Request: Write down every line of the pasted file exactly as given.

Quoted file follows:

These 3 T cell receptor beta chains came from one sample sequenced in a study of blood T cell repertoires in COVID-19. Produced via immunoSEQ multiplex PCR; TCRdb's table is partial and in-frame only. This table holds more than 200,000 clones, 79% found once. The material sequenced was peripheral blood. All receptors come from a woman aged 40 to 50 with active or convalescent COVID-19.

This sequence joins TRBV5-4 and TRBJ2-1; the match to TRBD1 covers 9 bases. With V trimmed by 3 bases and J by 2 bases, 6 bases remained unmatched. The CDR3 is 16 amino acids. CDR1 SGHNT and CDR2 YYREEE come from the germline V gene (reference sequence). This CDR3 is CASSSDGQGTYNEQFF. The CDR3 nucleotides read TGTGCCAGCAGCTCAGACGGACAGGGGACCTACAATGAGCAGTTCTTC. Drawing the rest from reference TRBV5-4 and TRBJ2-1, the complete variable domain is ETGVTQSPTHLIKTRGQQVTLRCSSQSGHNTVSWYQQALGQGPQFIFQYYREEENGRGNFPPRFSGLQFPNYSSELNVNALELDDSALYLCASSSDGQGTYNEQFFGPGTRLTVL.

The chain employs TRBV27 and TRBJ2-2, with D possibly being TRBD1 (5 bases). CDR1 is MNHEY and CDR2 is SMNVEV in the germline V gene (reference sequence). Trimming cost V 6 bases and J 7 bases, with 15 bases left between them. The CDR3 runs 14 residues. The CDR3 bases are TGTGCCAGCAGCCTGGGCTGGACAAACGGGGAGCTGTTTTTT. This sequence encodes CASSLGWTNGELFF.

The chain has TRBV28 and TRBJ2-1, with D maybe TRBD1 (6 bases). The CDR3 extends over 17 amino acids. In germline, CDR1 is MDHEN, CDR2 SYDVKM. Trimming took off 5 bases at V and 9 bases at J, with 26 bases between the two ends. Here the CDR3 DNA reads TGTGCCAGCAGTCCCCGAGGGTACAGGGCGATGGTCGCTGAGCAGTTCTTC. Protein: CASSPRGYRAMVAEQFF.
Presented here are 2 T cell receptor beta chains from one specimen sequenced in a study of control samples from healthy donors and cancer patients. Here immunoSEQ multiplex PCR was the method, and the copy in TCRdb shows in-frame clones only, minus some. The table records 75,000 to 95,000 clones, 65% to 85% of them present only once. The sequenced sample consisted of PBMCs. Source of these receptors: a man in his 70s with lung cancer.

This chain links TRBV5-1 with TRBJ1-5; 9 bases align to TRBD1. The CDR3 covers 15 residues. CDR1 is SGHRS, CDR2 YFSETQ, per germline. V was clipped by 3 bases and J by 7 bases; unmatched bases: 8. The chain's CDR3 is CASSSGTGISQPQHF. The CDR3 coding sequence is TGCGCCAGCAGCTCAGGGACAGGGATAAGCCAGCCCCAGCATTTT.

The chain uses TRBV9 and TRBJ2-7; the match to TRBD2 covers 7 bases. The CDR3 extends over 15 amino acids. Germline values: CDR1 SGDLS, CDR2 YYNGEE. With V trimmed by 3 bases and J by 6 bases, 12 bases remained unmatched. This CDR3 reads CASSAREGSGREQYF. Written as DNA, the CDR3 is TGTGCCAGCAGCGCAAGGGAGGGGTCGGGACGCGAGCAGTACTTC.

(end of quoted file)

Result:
These 3 T cell receptor beta chains came from one sample sequenced in a study of blood T cell repertoires in COVID-19. Produced via immunoSEQ multiplex PCR; TCRdb's table is partial and in-frame only. This table holds more than 200,000 clones, 79% found once. The material sequenced was peripheral blood. All receptors come from a woman aged 40 to 50 with active or convalescent COVID-19.

This sequence joins TRBV5-4 and TRBJ2-1; the match to TRBD1 covers 9 bases. With V trimmed by 3 bases and J by 2 bases, 6 bases remained unmatched. The CDR3 is 16 amino acids. CDR1 SGHNT and CDR2 YYREEE come from the germline V gene (reference sequence). This CDR3 is CASSSDGQGTYNEQFF. The CDR3 nucleotides read TGTGCCAGCAGCTCAGACGGACAGGGGACCTACAATGAGCAGTTCTTC. Drawing the rest from reference TRBV5-4 and TRBJ2-1, the complete variable domain is ETGVTQSPTHLIKTRGQQVTLRCSSQSGHNTVSWYQQALGQGPQFIFQYYREEENGRGNFPPRFSGLQFPNYSSELNVNALELDDSALYLCASSSDGQGTYNEQFFGPGTRLTVL.

The chain employs TRBV27 and TRBJ2-2, with D possibly being TRBD1 (5 bases). CDR1 is MNHEY and CDR2 is SMNVEV in the germline V gene (reference sequence). Trimming cost V 6 bases and J 7 bases, with 15 bases left between them. The CDR3 runs 14 residues. The CDR3 bases are TGTGCCAGCAGCCTGGGCTGGACAAACGGGGAGCTGTTTTTT. This sequence encodes CASSLGWTNGELFF.

The chain has TRBV28 and TRBJ2-1, with D maybe TRBD1 (6 bases). The CDR3 extends over 17 amino acids. In germline, CDR1 is MDHEN, CDR2 SYDVKM. Trimming took off 5 bases at V and 9 bases at J, with 26 bases between the two ends. Here the CDR3 DNA reads TGTGCCAGCAGTCCCCGAGGGTACAGGGCGATGGTCGCTGAGCAGTTCTTC. Protein: CASSPRGYRAMVAEQFF.
Presented here are 2 T cell receptor beta chains from one specimen sequenced in a study of control samples from healthy donors and cancer patients. Here immunoSEQ multiplex PCR was the method, and the copy in TCRdb shows in-frame clones only, minus some. The table records 75,000 to 95,000 clones, 65% to 85% of them present only once. The sequenced sample consisted of PBMCs. Source of these receptors: a man in his 70s with lung cancer.

This chain links TRBV5-1 with TRBJ1-5; 9 bases align to TRBD1. The CDR3 covers 15 residues. CDR1 is SGHRS, CDR2 YFSETQ, per germline. V was clipped by 3 bases and J by 7 bases; unmatched bases: 8. The chain's CDR3 is CASSSGTGISQPQHF. The CDR3 coding sequence is TGCGCCAGCAGCTCAGGGACAGGGATAAGCCAGCCCCAGCATTTT.

The chain uses TRBV9 and TRBJ2-7; the match to TRBD2 covers 7 bases. The CDR3 extends over 15 amino acids. Germline values: CDR1 SGDLS, CDR2 YYNGEE. With V trimmed by 3 bases and J by 6 bases, 12 bases remained unmatched. This CDR3 reads CASSAREGSGREQYF. Written as DNA, the CDR3 is TGTGCCAGCAGCGCAAGGGAGGGGTCGGGACGCGAGCAGTACTTC.